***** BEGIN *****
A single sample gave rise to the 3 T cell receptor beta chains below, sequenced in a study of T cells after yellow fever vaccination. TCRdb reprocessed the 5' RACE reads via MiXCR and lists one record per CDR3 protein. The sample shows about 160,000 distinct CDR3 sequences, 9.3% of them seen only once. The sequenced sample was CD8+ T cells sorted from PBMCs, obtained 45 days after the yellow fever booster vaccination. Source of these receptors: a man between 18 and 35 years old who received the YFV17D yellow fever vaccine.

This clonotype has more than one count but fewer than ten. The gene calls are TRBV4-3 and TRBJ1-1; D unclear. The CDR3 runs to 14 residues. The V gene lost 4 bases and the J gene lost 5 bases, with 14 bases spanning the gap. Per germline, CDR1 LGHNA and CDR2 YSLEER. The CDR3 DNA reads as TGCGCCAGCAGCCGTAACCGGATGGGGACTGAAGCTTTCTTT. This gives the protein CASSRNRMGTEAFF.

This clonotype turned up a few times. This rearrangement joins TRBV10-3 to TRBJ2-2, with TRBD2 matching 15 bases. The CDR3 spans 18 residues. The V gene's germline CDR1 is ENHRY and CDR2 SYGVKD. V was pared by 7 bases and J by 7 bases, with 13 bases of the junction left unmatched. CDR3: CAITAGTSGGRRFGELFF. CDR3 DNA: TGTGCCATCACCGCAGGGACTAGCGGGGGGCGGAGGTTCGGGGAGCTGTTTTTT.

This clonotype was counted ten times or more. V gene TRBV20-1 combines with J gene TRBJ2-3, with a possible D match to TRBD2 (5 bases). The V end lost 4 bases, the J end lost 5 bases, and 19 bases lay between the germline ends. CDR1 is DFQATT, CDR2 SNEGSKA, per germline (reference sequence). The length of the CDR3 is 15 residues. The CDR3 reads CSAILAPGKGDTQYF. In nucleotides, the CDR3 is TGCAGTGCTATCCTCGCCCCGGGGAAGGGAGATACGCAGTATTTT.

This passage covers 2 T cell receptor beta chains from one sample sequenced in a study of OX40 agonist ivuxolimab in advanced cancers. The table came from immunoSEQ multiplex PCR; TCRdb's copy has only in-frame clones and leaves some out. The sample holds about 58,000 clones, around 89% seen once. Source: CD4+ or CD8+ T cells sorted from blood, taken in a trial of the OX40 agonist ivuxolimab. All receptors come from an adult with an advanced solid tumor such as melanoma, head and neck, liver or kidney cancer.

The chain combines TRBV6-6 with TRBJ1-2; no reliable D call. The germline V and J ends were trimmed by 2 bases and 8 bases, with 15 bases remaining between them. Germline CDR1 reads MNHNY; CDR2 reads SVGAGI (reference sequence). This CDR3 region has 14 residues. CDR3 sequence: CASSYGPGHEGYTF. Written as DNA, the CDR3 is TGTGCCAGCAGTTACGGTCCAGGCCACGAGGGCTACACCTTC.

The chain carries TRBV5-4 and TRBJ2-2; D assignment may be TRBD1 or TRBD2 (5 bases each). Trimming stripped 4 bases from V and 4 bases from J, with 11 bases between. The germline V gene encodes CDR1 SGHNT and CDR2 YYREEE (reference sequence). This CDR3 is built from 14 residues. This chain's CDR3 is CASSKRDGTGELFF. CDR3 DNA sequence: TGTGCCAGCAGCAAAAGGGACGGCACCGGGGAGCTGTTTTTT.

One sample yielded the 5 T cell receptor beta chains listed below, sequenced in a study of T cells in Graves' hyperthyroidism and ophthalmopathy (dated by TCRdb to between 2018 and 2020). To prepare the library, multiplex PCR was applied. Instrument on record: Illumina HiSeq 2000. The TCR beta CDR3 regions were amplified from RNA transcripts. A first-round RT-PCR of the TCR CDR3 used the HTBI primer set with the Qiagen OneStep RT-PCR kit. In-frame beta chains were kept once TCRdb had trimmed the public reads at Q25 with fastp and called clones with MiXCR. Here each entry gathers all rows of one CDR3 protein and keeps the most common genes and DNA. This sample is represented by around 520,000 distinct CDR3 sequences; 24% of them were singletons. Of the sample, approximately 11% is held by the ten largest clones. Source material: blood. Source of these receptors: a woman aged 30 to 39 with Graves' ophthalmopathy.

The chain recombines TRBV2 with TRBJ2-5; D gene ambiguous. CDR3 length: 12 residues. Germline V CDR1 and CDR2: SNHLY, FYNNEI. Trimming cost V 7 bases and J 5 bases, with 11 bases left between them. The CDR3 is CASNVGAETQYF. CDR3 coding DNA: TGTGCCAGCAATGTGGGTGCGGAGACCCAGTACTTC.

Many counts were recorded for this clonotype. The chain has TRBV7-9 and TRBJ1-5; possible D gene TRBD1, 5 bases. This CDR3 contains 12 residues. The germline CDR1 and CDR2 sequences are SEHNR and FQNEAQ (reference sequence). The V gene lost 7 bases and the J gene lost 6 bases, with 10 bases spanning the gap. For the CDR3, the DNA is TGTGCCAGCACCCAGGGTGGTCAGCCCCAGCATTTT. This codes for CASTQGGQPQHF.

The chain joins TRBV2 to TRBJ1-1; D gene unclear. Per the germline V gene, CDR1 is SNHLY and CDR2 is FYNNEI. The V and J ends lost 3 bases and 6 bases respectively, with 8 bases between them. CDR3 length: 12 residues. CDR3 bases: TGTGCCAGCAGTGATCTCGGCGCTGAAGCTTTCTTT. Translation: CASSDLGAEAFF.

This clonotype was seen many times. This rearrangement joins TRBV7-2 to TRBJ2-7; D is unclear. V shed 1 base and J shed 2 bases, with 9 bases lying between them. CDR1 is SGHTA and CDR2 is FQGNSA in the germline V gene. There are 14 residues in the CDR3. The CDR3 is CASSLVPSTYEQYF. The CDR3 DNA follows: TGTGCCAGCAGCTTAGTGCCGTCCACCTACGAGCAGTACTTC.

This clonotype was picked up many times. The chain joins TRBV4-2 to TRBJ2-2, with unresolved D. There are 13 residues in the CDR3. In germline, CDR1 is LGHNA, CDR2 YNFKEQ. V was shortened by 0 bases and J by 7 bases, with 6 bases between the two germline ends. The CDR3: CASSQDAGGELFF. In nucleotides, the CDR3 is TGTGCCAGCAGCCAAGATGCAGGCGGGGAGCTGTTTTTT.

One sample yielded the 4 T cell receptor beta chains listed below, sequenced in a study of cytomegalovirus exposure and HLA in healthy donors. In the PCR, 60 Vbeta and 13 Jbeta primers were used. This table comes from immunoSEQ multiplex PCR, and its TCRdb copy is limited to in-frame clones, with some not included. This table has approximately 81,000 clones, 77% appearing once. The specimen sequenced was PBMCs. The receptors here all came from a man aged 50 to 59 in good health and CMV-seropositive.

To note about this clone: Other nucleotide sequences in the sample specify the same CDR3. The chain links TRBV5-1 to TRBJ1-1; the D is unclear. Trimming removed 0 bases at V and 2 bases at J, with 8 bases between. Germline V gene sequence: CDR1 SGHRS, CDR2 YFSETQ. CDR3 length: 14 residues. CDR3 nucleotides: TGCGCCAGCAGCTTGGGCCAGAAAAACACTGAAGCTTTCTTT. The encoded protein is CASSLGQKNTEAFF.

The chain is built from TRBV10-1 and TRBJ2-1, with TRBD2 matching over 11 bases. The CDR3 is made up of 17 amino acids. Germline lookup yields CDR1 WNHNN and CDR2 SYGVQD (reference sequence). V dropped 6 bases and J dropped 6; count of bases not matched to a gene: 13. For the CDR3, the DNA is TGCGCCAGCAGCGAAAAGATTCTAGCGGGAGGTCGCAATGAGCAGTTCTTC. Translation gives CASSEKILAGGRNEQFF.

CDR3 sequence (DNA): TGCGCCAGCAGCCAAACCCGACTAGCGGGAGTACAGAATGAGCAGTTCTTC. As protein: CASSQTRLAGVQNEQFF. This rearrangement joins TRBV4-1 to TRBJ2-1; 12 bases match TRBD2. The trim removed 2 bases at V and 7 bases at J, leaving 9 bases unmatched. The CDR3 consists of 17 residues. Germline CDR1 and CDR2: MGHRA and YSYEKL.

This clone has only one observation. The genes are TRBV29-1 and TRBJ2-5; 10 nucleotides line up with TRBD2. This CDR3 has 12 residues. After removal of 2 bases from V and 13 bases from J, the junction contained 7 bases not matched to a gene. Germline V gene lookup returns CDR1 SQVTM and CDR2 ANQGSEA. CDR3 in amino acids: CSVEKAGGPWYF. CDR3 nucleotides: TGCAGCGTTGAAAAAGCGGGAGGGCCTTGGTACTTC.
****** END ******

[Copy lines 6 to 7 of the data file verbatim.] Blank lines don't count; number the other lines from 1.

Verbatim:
The chain combines TRBV6-6 with TRBJ1-2; no reliable D call. The germline V and J ends were trimmed by 2 bases and 8 bases, with 15 bases remaining between them. Germline CDR1 reads MNHNY; CDR2 reads SVGAGI (reference sequence). This CDR3 region has 14 residues. CDR3 sequence: CASSYGPGHEGYTF. Written as DNA, the CDR3 is TGTGCCAGCAGTTACGGTCCAGGCCACGAGGGCTACACCTTC.

The chain carries TRBV5-4 and TRBJ2-2; D assignment may be TRBD1 or TRBD2 (5 bases each). Trimming stripped 4 bases from V and 4 bases from J, with 11 bases between. The germline V gene encodes CDR1 SGHNT and CDR2 YYREEE (reference sequence). This CDR3 is built from 14 residues. This chain's CDR3 is CASSKRDGTGELFF. CDR3 DNA sequence: TGTGCCAGCAGCAAAAGGGACGGCACCGGGGAGCTGTTTTTT.